Like Helen before him, the more Anthony investigates the Candyman myth the more he becomes obsessed with it, and perhaps even possessed by it. He gets stung by a bee near Cabrini-Green, and the wound never heals. Soon his whole arm is swollen and bruised. (He only gets it checked by a doctor once the wounds have spread up his entire torso, which is one of the more confusing aspects of the plot.) Then Anthony’s mother (Vanessa Williams, reprising her role from the original Candyman) reveals the truth that will probably be obvious to most people who remember the original film: Anthony is the baby that Helen rescued from Candyman (or tried to sacrifice to Candyman) in the first film.

That’s one twist. Then there’s another, when Burke kidnaps Anthony’s girlfriend Brianna (Teyonah Parris) and reveals that he wants Anthony to become a new Candyman. He saws off Anthony’s hand and sticks a hook in the stump. He also calls the police and hopes they will come and murder Anthony when they see him dressed like the Candyman. But why would Burke — who claims to have had an encounter with yet another Candyman as a child — want to turn Anthony into a slasher villain? That’s where things begin to get confusing.

Universal Pictures

If you rewatch the 2021 movie, you’ll see that Burke appears to recognize Anthony by name from their very first meeting near Cabrini-Green. It seems — although it’s not made explicit — that he manipulated Anthony in order to use him as a pawn to reclaim his neighborhood from the people who’ve moved in and gentrified it. “They tore down our homes so they could move back in. We need Candyman,” Burke says right before he cuts off Anthony’s arm.

By the time the police arrive, Brianna has escaped and killed Burke, and Anthony has collapsed. Instead of helping him, though, the cops immediately shoot and kill Anthony while he lies in Brianna’s arms. When the police try to force Brianna to lie to back up their false story that they acted in self-defense, she intentionally summons Candyman by looking in the cop car’s rearview mirror and saying his name five times.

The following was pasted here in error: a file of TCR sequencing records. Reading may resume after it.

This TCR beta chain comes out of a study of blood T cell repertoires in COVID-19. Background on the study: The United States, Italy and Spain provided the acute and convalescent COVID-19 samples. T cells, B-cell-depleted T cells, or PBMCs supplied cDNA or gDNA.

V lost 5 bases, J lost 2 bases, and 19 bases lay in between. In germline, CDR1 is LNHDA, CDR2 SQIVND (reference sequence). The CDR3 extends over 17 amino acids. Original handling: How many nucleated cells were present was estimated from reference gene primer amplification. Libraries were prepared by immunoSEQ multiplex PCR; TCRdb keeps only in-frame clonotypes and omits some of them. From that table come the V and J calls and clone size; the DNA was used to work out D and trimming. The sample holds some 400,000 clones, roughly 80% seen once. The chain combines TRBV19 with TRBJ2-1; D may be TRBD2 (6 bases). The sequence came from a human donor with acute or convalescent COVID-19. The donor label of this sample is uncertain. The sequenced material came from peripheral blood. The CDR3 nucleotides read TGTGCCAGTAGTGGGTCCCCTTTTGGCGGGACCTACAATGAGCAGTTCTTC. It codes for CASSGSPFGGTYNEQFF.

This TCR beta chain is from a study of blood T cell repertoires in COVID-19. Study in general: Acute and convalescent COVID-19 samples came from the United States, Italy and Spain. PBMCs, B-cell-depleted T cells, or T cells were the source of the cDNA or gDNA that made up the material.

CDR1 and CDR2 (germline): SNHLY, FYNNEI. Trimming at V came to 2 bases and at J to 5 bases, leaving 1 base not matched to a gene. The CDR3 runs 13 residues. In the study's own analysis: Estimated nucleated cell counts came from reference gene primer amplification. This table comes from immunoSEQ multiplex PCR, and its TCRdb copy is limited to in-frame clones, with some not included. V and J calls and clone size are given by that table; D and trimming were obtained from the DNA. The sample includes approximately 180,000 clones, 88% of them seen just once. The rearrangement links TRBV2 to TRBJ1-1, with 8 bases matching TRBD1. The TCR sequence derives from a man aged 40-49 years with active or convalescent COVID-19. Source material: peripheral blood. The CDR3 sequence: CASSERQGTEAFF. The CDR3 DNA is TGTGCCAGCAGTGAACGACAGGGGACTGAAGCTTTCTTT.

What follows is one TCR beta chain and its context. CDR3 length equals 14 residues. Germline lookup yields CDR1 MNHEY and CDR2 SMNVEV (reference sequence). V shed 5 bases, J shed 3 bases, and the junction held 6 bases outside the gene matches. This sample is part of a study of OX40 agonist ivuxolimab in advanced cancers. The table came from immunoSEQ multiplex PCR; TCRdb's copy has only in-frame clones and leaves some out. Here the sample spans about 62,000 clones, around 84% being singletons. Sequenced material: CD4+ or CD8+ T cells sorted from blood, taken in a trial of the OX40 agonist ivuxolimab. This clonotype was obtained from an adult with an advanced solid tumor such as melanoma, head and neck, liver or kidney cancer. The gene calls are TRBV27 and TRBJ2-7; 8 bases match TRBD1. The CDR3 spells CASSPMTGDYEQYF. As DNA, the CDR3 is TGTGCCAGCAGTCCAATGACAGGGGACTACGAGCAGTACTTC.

Candyman appears — he looks like Anthony at first — and kills the cops and unlocks the police car. As he walks around the car, his reflection appears to change into the faces of all the other versions of Candyman we’ve seen and heard about throughout the film. When Brianna finally catches up to him, a swarm of bees has engulfed the Candyman’s face and he somehow glides towards her with his feet floating a few inches off the ground. The bees dissipate, revealing the face of Tony Todd (he looks about the age he did in the original film, or maybe even a little bit younger). He declares “Tell everyone.” And that’s the end of the movie.

Universal

The credits roll immediately after the de-aged Tony Todd’s appearance, so a lot is left to the viewer’s interpretation. Was Anthony always fated to become the new Candyman? Are all these Candymen figures reincarnations of the same guy? If Helen became the new Candyman, why isn’t she shown among all the others at the end? Did Burke actually plan the whole thing? It’s unclear. One thing that is clear is that while Candyman killed a bit more indiscriminately in the original film — his victims were mostly the Black residents of the Cabrini-Green projects — here he seems to focus almost entirely on white targets, and acts as a kind of avenger of racial injustice. (At the end of the film he spares Brianna, the person who said his name — usually a big no-no in Candyman — and instead kills the cops who murdered Anthony.)

The ending suggests, as Burke believed, that the Candyman is the personification of all these horrific crimes. What happens next will largely be determined by the financial success or failure of this Candyman. So if you want to get more concrete explanations about that final act, you may want to see the movie a couple extra times. It might clear some things up, and it’ll pad the film’s box office totals.

Candyman is now playing in theaters. As of this writing, the original Candyman is available on Peacock.